Claiming the Spice of Life
In the spring of my sixth-grade year, 1963, my first boyfriend was a handsome, olive-skinned Italian boy. I loved looking at my light freckled forearm next to his darker one as we held hands on the ferris wheel. I noticed other differences between my Italian friends' families and my Irish kin. "Variety is the spice of life," Grandma Gillard used to say. I agreed.
That same spring I walked through the living room as my parents sat glued to the television news. On the screen a furious-looking policeman sprayed crowds of what I thought of as colored people with a fire hose. Women who looked a lot like my mother screamed obscenities and shook their fists. The scene made my heart hurt, but it seemed so far away. I just kept walking.
That summer, I came into the house all tanned and sweaty after a day at the pool with my friends. On the screen this time I saw hundreds of black people listening to a dignified-looking man. He spoke in a loud voice. "I have a dream," he kept repeating. He said he wanted his four little children not to be judged by their color but by their character. I stayed to listen.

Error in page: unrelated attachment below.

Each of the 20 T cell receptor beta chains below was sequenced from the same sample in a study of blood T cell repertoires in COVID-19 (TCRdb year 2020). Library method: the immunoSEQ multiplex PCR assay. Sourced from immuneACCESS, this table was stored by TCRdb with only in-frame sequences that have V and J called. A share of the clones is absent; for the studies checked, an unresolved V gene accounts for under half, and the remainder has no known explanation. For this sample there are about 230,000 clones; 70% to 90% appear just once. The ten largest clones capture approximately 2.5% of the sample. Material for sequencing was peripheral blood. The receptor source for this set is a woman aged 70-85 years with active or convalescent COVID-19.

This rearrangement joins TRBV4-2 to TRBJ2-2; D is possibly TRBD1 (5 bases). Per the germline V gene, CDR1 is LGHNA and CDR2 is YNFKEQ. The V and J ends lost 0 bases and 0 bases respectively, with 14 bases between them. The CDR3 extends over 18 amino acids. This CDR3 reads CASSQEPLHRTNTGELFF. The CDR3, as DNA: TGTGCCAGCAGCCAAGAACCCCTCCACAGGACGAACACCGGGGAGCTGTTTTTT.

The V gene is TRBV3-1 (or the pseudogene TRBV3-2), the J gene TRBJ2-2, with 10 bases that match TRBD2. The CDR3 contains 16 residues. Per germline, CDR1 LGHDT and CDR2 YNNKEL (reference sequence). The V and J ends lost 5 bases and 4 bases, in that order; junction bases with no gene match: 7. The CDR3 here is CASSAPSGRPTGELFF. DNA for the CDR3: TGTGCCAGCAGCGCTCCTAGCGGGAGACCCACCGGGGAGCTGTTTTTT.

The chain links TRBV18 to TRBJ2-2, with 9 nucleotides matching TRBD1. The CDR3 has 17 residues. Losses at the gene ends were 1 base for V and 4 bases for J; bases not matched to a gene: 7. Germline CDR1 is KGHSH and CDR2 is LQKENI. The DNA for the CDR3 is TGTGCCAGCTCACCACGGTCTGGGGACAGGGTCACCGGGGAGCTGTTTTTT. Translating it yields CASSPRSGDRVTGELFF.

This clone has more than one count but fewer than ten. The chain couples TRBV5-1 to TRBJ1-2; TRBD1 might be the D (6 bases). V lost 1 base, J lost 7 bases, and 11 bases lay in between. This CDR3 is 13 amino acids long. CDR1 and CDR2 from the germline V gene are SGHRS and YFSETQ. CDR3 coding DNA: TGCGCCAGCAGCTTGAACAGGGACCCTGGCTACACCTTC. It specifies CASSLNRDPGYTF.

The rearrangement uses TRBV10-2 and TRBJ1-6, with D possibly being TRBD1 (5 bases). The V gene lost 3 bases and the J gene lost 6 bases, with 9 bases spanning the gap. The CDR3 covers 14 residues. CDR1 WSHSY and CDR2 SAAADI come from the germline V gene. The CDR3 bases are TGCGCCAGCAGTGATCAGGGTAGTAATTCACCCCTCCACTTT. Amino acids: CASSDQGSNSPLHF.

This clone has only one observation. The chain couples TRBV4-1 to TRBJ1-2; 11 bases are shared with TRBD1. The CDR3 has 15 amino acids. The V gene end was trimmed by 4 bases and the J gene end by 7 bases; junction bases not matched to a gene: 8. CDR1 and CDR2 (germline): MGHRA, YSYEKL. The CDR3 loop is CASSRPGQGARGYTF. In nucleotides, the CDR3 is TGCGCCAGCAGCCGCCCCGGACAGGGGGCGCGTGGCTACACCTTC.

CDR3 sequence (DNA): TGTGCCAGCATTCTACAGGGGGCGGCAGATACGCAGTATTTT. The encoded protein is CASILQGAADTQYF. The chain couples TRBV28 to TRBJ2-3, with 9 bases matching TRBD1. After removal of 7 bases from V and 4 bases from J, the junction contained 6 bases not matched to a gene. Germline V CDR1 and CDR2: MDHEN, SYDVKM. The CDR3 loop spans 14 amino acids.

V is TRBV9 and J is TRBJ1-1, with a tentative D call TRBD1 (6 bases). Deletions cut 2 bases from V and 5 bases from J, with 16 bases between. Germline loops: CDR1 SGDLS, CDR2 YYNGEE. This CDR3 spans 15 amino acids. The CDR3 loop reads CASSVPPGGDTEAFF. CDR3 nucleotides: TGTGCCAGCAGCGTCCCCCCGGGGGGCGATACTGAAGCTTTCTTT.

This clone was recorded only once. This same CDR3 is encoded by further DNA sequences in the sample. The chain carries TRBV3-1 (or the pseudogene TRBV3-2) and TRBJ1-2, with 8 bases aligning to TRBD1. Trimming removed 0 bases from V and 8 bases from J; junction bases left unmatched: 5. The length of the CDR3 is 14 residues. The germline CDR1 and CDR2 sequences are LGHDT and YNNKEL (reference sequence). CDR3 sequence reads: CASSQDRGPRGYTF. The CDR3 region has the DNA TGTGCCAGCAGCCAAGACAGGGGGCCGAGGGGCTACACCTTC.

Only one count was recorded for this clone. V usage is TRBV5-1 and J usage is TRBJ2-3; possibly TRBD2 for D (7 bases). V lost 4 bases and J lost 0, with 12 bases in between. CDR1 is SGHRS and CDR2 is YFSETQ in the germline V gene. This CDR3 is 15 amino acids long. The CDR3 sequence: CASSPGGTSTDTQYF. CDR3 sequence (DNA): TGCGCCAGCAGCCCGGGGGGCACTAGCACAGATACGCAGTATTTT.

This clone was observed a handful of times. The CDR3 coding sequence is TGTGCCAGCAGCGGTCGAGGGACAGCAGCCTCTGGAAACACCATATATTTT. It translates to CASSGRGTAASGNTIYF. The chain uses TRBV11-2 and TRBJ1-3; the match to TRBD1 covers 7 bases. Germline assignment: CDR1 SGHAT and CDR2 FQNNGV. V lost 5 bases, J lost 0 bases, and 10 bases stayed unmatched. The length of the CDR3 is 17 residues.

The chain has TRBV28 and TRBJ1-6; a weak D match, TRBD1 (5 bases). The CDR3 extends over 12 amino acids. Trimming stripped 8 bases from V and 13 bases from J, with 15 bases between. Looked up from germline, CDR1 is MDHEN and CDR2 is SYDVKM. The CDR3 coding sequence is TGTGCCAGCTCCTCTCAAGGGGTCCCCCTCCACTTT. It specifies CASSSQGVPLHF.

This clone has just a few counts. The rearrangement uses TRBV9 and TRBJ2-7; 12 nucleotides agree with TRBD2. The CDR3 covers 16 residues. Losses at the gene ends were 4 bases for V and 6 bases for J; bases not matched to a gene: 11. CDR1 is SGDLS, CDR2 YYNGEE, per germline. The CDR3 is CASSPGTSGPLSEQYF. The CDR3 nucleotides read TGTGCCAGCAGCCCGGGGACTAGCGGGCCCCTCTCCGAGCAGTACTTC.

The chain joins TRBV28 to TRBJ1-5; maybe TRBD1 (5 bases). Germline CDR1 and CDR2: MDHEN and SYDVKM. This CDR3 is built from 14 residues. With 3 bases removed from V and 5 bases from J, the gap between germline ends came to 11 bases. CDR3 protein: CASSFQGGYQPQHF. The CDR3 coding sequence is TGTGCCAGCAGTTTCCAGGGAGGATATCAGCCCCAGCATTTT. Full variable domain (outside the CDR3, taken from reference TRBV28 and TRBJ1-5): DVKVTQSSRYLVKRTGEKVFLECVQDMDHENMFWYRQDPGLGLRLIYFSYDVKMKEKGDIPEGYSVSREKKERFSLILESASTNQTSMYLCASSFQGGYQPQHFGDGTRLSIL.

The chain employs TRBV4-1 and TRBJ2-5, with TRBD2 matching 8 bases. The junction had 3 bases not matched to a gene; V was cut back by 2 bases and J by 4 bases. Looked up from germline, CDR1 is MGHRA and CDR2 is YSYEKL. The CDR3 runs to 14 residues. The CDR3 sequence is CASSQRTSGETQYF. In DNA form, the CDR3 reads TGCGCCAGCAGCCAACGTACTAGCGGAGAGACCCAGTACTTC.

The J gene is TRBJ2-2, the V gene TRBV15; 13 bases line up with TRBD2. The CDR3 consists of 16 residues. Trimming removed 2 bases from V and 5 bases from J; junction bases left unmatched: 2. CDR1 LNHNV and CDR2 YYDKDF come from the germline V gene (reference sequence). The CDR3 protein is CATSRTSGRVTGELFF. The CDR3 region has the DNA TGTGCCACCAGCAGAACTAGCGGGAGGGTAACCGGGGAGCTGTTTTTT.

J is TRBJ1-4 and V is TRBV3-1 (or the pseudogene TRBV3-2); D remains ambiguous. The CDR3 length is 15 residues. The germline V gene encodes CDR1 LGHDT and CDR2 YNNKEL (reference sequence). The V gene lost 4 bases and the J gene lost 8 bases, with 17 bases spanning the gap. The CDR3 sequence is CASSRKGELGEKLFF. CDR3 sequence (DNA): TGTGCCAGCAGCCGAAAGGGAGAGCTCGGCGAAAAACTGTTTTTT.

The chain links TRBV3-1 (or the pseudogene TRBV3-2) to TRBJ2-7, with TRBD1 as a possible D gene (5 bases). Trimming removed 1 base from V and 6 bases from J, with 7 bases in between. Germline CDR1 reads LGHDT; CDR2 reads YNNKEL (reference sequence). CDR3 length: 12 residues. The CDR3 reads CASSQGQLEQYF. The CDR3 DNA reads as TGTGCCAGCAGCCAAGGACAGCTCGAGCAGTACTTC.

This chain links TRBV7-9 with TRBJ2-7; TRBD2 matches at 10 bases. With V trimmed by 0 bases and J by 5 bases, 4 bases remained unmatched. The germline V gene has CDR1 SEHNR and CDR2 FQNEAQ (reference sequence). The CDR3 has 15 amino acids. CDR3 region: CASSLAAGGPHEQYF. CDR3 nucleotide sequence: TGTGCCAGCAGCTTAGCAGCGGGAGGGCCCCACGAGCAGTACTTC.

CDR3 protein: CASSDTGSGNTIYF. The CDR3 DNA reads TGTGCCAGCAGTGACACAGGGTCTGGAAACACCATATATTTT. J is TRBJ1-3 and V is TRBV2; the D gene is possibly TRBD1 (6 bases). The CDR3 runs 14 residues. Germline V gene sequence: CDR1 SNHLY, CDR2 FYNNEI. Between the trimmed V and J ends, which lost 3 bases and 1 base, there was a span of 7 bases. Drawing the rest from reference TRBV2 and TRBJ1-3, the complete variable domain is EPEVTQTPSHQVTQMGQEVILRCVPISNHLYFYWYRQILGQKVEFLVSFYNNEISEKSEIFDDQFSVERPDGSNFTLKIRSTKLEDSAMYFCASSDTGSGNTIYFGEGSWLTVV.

The mention of his children made me think how my parents wanted the best for my brothers, sisters and me. They and their parents had lived through hard times during the Depression. As Irish, they had felt some prejudice. I had never felt it myself, but I remembered feeling really bad back in third grade when people wouldn't vote for Kennedy because he was Catholic. We went to Catholic school and cheered when President Kennedy won.
My parents said education was the weapon that would dismantle prejudice. Mom taught third grade at the public school and dad had moved from physical education teacher to vice-principal in a nearby district. Dad was always taking needy kids -- sometimes even grownups -- under his wing. Mom bragged she could teach anybody to read if she had enough time. They talked to us a lot about working hard at school and making them proud.